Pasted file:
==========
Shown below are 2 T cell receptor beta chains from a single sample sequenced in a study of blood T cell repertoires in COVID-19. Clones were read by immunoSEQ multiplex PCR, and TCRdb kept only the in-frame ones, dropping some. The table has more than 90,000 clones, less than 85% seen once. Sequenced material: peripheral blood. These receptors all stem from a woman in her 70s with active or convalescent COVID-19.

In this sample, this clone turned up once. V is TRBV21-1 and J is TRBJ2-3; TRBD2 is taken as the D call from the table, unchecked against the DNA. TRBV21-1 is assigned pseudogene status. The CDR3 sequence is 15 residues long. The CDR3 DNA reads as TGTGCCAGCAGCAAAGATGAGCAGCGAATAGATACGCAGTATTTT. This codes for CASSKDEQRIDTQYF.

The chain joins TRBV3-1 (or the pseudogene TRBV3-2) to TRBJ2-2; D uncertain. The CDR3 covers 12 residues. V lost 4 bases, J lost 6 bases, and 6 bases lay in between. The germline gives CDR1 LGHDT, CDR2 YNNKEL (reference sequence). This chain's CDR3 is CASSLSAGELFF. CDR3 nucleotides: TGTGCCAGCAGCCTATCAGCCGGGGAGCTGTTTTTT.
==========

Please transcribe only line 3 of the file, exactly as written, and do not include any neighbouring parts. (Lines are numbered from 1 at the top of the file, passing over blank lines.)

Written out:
The chain joins TRBV3-1 (or the pseudogene TRBV3-2) to TRBJ2-2; D uncertain. The CDR3 covers 12 residues. V lost 4 bases, J lost 6 bases, and 6 bases lay in between. The germline gives CDR1 LGHDT, CDR2 YNNKEL (reference sequence). This chain's CDR3 is CASSLSAGELFF. CDR3 nucleotides: TGTGCCAGCAGCCTATCAGCCGGGGAGCTGTTTTTT.